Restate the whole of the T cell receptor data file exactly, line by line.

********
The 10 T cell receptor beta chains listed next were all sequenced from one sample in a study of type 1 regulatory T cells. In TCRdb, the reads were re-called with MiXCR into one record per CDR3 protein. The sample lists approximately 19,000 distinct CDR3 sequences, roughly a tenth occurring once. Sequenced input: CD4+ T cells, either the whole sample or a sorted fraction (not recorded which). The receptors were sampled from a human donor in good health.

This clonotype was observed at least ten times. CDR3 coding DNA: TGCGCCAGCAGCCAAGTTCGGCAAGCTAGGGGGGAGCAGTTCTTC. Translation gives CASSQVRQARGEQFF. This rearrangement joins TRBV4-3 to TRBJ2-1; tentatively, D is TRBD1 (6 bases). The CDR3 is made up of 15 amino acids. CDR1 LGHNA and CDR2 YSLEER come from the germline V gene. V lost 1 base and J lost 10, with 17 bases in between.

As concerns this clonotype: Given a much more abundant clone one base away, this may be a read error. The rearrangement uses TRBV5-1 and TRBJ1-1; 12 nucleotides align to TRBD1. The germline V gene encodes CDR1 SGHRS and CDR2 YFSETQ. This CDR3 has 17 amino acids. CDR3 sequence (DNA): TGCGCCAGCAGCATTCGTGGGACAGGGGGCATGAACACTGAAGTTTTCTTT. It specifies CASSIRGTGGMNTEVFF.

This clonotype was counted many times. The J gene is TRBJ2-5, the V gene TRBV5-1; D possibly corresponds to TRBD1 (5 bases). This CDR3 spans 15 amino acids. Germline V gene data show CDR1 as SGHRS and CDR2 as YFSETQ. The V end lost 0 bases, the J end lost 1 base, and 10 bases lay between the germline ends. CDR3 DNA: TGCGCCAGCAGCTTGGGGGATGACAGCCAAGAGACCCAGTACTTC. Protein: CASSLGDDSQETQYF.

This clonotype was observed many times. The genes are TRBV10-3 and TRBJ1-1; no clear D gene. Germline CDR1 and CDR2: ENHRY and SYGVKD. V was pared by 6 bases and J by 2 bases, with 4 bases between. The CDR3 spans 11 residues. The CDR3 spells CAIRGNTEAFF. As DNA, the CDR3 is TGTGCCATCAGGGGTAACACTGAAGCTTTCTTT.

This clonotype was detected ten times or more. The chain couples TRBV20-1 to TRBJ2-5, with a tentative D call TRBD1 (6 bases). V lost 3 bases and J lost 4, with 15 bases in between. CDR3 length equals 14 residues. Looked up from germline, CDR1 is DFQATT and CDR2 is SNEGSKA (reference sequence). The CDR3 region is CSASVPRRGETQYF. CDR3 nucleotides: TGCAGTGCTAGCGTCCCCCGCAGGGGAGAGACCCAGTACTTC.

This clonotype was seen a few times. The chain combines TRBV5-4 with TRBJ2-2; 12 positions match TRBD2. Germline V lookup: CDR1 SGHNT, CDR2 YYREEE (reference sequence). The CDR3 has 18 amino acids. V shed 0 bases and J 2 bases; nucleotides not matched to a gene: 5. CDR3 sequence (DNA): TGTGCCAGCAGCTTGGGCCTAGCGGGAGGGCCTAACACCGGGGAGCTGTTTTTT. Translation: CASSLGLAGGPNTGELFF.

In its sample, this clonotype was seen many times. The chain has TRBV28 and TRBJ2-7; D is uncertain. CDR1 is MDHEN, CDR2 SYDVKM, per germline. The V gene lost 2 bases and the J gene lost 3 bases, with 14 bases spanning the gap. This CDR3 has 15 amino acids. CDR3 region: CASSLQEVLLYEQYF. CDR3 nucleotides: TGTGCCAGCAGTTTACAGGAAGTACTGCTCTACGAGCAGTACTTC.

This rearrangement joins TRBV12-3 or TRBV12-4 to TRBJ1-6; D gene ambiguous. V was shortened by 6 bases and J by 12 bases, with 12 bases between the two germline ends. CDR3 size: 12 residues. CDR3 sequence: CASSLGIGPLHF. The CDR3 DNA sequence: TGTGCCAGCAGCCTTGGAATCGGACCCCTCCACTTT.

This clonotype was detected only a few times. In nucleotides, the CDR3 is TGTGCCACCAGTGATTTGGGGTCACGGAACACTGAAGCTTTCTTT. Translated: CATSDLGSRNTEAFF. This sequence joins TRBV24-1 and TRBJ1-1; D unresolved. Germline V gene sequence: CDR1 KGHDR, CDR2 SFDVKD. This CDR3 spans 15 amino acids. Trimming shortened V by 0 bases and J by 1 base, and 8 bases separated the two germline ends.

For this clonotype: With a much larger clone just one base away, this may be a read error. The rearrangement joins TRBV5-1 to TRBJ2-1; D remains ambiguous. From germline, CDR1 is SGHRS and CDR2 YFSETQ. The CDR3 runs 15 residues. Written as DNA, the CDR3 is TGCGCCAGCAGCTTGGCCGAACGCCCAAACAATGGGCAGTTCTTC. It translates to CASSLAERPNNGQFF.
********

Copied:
The 10 T cell receptor beta chains listed next were all sequenced from one sample in a study of type 1 regulatory T cells. In TCRdb, the reads were re-called with MiXCR into one record per CDR3 protein. The sample lists approximately 19,000 distinct CDR3 sequences, roughly a tenth occurring once. Sequenced input: CD4+ T cells, either the whole sample or a sorted fraction (not recorded which). The receptors were sampled from a human donor in good health.

This clonotype was observed at least ten times. CDR3 coding DNA: TGCGCCAGCAGCCAAGTTCGGCAAGCTAGGGGGGAGCAGTTCTTC. Translation gives CASSQVRQARGEQFF. This rearrangement joins TRBV4-3 to TRBJ2-1; tentatively, D is TRBD1 (6 bases). The CDR3 is made up of 15 amino acids. CDR1 LGHNA and CDR2 YSLEER come from the germline V gene. V lost 1 base and J lost 10, with 17 bases in between.

As concerns this clonotype: Given a much more abundant clone one base away, this may be a read error. The rearrangement uses TRBV5-1 and TRBJ1-1; 12 nucleotides align to TRBD1. The germline V gene encodes CDR1 SGHRS and CDR2 YFSETQ. This CDR3 has 17 amino acids. CDR3 sequence (DNA): TGCGCCAGCAGCATTCGTGGGACAGGGGGCATGAACACTGAAGTTTTCTTT. It specifies CASSIRGTGGMNTEVFF.

This clonotype was counted many times. The J gene is TRBJ2-5, the V gene TRBV5-1; D possibly corresponds to TRBD1 (5 bases). This CDR3 spans 15 amino acids. Germline V gene data show CDR1 as SGHRS and CDR2 as YFSETQ. The V end lost 0 bases, the J end lost 1 base, and 10 bases lay between the germline ends. CDR3 DNA: TGCGCCAGCAGCTTGGGGGATGACAGCCAAGAGACCCAGTACTTC. Protein: CASSLGDDSQETQYF.

This clonotype was observed many times. The genes are TRBV10-3 and TRBJ1-1; no clear D gene. Germline CDR1 and CDR2: ENHRY and SYGVKD. V was pared by 6 bases and J by 2 bases, with 4 bases between. The CDR3 spans 11 residues. The CDR3 spells CAIRGNTEAFF. As DNA, the CDR3 is TGTGCCATCAGGGGTAACACTGAAGCTTTCTTT.

This clonotype was detected ten times or more. The chain couples TRBV20-1 to TRBJ2-5, with a tentative D call TRBD1 (6 bases). V lost 3 bases and J lost 4, with 15 bases in between. CDR3 length equals 14 residues. Looked up from germline, CDR1 is DFQATT and CDR2 is SNEGSKA (reference sequence). The CDR3 region is CSASVPRRGETQYF. CDR3 nucleotides: TGCAGTGCTAGCGTCCCCCGCAGGGGAGAGACCCAGTACTTC.

This clonotype was seen a few times. The chain combines TRBV5-4 with TRBJ2-2; 12 positions match TRBD2. Germline V lookup: CDR1 SGHNT, CDR2 YYREEE (reference sequence). The CDR3 has 18 amino acids. V shed 0 bases and J 2 bases; nucleotides not matched to a gene: 5. CDR3 sequence (DNA): TGTGCCAGCAGCTTGGGCCTAGCGGGAGGGCCTAACACCGGGGAGCTGTTTTTT. Translation: CASSLGLAGGPNTGELFF.

In its sample, this clonotype was seen many times. The chain has TRBV28 and TRBJ2-7; D is uncertain. CDR1 is MDHEN, CDR2 SYDVKM, per germline. The V gene lost 2 bases and the J gene lost 3 bases, with 14 bases spanning the gap. This CDR3 has 15 amino acids. CDR3 region: CASSLQEVLLYEQYF. CDR3 nucleotides: TGTGCCAGCAGTTTACAGGAAGTACTGCTCTACGAGCAGTACTTC.

This rearrangement joins TRBV12-3 or TRBV12-4 to TRBJ1-6; D gene ambiguous. V was shortened by 6 bases and J by 12 bases, with 12 bases between the two germline ends. CDR3 size: 12 residues. CDR3 sequence: CASSLGIGPLHF. The CDR3 DNA sequence: TGTGCCAGCAGCCTTGGAATCGGACCCCTCCACTTT.

This clonotype was detected only a few times. In nucleotides, the CDR3 is TGTGCCACCAGTGATTTGGGGTCACGGAACACTGAAGCTTTCTTT. Translated: CATSDLGSRNTEAFF. This sequence joins TRBV24-1 and TRBJ1-1; D unresolved. Germline V gene sequence: CDR1 KGHDR, CDR2 SFDVKD. This CDR3 spans 15 amino acids. Trimming shortened V by 0 bases and J by 1 base, and 8 bases separated the two germline ends.

For this clonotype: With a much larger clone just one base away, this may be a read error. The rearrangement joins TRBV5-1 to TRBJ2-1; D remains ambiguous. From germline, CDR1 is SGHRS and CDR2 YFSETQ. The CDR3 runs 15 residues. Written as DNA, the CDR3 is TGCGCCAGCAGCTTGGCCGAACGCCCAAACAATGGGCAGTTCTTC. It translates to CASSLAERPNNGQFF.